Milano–Torino is a semi classic European single day cycling race, between the northern Italian cities of Milan and Turin over a distance of 199 kilometres. The event was first run in 1876 making it the oldest of the Italian classic races and one of the oldest in the world; the event is owned by the RCS media group which owns the Italian sports daily La Gazzetta dello Sport. RCS organises other top Italian cycling events such as the Giro d'Italia, Milan–San Remo and Tirreno–Adriatico; the race is ranked 1. HC on the UCI continental calendar; the race was not run between the spring of 2007 and the autumn of 2012. The position of the race in the European calendar has changed several times. Prior to 1987 the event was always seven days before Milan–San Remo and was seen as an important preparation race for the Spring Classics, however in 1987 Milano–Torino was switched to a date in October just before the Giro di Lombardia because the race organisers were not happy with the inclement weather conditions characterised by early March in northern Italy.
In October the race became part of the “Trittico di Autunno” along with the Giro del Piemonte and the Giro di Lombardia which were all run in the same week. In 2005 Milan–Torino returned to its traditional date in early March, however the 2008 edition again returned to a date in October exchanging dates with the Monte Paschi Eroica race, now run in March; however the race did not take place in October 2008 and it was not run for the next four years until an agreement was reached in February 2012 between the race owners and the Associazione Ciclistica Arona to organise the race for the next three years. The 2000 edition of the race was not held because of torrential rain which caused catastrophic mud slides in the Piedmont area; the race starts in Novate Milanese, just north west of Milan, crosses the Ticino river at Vigevano after 40 kilometres, leaving the region of Lombardy and entering Piedmont. The first 95 kilometres of the race are run in a south westerly direction on broad flat roads, the climb of Vignale Monferrato is encountered and a series of small undulations take the race to Asti after 130 kilometres.
The race route crosses four railway level crossings at 70, 75, 129 and 133 kilometres and these can be important in helping any breakaways if the peloton is held up by a train. At Asti the race swings north westerly towards Turin climbing before tackling the tough climb of the Superga Hill just 16 kilometres from the finish; the Superga climb is the springboard for a group of riders to escape before the finish. From the top of the Superga it is a fast picturesque descent into Turin down the Strada Panoramica dei Colli through the Parco Naturale della Collina di Superga to finish in the Fausto Coppi velodrome on Corso Casale in Turin. In 2012 edition the finish was moved on the top of Superga. Milano–Torino is one of the fastest of the classics, Walter Martin won the 1961 edition at an average speed of 45.094 kilometres per hour and this stood for a time as the fastest speed in a classic race until beaten by Marinio Vigna in the 1964 edition of the Tre Valli Varesine. Swiss rider Markus Zberg now holds the record average speed for the race when he won in 1999 at a speed of 45.75 kilometres per hour.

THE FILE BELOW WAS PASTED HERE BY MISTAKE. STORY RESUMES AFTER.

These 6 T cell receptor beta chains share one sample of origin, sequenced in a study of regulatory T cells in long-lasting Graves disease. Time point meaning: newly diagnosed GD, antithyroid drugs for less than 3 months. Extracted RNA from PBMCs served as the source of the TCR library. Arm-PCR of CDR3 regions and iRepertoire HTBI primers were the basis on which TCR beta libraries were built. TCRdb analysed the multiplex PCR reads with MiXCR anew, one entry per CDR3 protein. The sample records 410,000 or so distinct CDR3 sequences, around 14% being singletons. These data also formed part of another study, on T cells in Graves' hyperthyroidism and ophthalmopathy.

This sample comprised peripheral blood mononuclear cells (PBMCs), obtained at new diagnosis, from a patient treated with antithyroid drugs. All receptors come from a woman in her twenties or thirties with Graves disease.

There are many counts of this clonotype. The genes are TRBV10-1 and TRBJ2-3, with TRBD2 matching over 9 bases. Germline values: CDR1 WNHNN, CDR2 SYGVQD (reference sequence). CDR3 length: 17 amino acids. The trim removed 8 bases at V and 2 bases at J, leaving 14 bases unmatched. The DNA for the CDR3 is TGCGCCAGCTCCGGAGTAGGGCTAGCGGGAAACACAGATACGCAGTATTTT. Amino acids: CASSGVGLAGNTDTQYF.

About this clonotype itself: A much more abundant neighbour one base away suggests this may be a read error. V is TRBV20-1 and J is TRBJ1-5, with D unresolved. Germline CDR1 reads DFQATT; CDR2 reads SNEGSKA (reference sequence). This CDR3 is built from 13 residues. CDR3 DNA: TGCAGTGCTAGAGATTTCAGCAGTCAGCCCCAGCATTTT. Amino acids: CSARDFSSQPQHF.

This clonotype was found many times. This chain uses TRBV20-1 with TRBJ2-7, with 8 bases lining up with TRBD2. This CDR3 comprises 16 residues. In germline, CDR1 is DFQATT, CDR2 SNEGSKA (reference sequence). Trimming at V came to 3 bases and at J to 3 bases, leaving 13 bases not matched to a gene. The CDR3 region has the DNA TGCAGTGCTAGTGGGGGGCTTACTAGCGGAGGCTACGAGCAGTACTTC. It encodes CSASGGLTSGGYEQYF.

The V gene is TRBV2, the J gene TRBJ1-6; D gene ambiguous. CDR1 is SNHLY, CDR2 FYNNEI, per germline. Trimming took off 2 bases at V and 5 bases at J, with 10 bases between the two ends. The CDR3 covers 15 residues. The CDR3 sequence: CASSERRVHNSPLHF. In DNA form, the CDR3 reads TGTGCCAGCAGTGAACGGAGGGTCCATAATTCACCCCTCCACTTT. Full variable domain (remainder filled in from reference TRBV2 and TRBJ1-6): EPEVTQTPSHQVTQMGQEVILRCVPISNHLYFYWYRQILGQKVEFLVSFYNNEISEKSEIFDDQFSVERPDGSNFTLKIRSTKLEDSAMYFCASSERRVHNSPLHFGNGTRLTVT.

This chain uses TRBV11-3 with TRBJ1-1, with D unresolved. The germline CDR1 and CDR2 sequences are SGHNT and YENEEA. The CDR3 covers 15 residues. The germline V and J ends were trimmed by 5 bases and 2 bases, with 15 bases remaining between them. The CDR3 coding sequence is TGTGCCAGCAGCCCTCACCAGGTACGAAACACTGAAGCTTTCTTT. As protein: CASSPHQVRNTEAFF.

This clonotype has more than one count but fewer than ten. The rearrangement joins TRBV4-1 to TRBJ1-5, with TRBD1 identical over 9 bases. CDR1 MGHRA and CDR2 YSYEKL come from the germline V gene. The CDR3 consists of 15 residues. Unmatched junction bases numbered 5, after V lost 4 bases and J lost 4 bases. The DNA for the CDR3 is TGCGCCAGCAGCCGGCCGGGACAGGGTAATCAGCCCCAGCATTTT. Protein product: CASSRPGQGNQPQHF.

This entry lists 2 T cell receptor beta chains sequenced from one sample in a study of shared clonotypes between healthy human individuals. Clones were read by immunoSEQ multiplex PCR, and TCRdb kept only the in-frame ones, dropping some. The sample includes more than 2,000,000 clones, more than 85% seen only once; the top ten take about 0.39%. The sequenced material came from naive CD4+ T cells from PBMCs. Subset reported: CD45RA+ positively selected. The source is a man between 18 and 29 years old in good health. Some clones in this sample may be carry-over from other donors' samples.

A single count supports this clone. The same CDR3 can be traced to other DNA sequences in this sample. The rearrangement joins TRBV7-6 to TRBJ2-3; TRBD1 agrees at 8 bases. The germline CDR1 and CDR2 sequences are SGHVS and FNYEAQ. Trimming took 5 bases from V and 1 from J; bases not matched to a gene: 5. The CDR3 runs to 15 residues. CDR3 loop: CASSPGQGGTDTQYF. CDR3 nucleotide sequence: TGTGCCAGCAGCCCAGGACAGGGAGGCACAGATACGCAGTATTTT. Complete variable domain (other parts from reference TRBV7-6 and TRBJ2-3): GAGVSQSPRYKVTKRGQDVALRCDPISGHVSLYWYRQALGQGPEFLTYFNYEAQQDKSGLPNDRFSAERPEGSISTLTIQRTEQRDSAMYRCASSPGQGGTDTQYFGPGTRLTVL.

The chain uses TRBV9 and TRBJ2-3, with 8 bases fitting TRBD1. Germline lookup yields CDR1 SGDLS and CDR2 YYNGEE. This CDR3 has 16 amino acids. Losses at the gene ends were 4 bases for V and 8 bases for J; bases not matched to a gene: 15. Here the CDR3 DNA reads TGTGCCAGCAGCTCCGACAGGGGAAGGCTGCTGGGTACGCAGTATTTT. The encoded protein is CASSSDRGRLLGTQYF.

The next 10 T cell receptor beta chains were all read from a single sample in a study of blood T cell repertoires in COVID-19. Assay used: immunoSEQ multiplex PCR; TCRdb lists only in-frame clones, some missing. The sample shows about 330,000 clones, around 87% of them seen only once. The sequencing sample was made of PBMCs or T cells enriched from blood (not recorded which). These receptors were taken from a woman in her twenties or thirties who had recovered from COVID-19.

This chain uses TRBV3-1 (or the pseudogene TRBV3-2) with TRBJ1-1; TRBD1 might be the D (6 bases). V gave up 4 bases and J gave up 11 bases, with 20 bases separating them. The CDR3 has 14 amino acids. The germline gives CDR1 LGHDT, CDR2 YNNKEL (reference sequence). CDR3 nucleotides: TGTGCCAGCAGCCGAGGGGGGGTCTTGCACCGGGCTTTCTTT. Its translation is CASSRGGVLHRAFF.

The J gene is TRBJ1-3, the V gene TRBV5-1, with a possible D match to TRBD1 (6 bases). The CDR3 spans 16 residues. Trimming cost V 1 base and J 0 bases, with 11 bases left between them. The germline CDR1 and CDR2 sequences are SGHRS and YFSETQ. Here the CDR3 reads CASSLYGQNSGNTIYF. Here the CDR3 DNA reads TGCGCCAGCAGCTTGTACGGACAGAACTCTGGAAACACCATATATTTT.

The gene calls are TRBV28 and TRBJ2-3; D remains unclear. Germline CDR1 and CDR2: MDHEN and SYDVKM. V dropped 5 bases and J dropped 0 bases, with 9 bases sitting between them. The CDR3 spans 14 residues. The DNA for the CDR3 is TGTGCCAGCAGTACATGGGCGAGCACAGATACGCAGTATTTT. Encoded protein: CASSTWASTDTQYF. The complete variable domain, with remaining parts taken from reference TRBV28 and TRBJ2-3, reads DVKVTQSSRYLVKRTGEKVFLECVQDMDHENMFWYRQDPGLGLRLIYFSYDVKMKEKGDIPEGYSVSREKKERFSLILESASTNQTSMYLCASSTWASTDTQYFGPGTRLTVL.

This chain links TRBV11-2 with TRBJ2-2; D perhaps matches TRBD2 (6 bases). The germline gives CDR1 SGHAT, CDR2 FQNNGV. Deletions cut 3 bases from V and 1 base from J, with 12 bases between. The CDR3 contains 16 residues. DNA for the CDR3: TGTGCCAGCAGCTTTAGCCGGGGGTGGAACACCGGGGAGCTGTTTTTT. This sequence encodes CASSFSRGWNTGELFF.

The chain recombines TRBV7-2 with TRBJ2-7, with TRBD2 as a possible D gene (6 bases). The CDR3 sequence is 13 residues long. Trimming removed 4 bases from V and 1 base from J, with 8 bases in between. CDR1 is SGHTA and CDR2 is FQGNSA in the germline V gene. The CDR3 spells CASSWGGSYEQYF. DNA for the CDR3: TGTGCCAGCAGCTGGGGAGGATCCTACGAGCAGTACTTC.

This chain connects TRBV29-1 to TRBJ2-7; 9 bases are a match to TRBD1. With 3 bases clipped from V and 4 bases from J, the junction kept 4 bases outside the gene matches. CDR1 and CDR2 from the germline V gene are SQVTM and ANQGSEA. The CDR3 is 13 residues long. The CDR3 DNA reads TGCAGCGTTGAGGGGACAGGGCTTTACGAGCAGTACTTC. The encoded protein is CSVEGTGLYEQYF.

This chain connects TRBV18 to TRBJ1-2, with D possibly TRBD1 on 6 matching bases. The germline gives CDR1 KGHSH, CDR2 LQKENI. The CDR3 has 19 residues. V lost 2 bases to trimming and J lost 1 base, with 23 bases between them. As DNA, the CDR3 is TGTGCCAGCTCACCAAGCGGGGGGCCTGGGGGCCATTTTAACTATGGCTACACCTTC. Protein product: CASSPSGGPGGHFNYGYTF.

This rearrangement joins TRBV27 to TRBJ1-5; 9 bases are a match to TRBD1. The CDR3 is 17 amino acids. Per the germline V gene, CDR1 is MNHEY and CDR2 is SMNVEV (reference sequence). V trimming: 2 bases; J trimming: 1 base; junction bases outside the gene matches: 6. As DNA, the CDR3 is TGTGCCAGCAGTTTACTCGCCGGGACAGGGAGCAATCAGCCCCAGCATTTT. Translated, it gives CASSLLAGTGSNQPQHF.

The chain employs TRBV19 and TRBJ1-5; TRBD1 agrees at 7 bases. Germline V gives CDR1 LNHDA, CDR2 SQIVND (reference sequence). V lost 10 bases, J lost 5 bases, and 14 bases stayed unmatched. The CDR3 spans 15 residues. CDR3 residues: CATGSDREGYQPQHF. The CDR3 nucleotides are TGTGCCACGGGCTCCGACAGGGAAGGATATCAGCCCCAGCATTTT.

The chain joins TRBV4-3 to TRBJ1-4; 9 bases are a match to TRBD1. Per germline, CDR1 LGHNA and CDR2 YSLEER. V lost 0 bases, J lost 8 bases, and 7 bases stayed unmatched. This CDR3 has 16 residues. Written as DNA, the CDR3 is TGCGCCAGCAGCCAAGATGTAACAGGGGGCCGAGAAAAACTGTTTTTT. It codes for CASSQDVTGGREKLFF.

The record for the most wins in Milano–Torino stands to the Italian Costante Girardengo who took five victories between 1914 and 1923. Pierino Favalli took a hat trick of wins between 1938 and 1940. Tour de France and Giro d’Italia winner, the late Marco Pantani lost his life in the 1995 edition of Milano–Torino when police allowed a four-wheel drive vehicle onto the course by mistake. Pantani missed the entire 1996 season. In 2012 the winner was Alberto Contador. During the first race in 1876, there were only 10 competitors, there were an estimated 10,000 spectators. Official website
The Dayton Hamvention is an amateur radio convention considered to be the world's largest hamfest. It is held each May in the Ohio area. Since 2017, it has been held at the Greene County Fairgrounds in Ohio near Dayton. Prior to this it was held each May at the Hara Arena in Ohio; the first Hamvention occurred on March 1952 at the Biltmore Hotel in Dayton. Hara Arena had been the home of Dayton Hamvention since 1964; the Hara Arena announced its closure in 2016 with the 2017 Hamvention being forced to move as a result. The Hamvention offers forums, exhibit space and a flea market and claims to have over 20,000 visitors. Many amateur radio enthusiasts go out of their way to attend the Hamvention, travelling from all over the United States, Canada and various parts of the world, including attendees from as far away as Australia and Russia
Christiaen van Vianen was a Dutch silversmith and draughtsman. He was the son of Adam van Vianen and worked in his father's auricular style as a silversmith and designer. In the 1640s he employed the engraver Theodor van Kessel to make a book about his father's designs, called Modelli Artificiosi di Vasi diversi d'argento et altre Opere capriciozi; these plates were reworked in the 1650s into Constige modellen van verscheyden silvere vaten en andere sinnighe werken, gevonden ende geteekend door den vermaarden Adam van Vianen, sijnde meerendeels door hem uyt één stuk silver geslagen, uytgegeven door synen soon Christiaen van Vianen tot Utrecht, ende in cooper geetst door Theodor van Kessel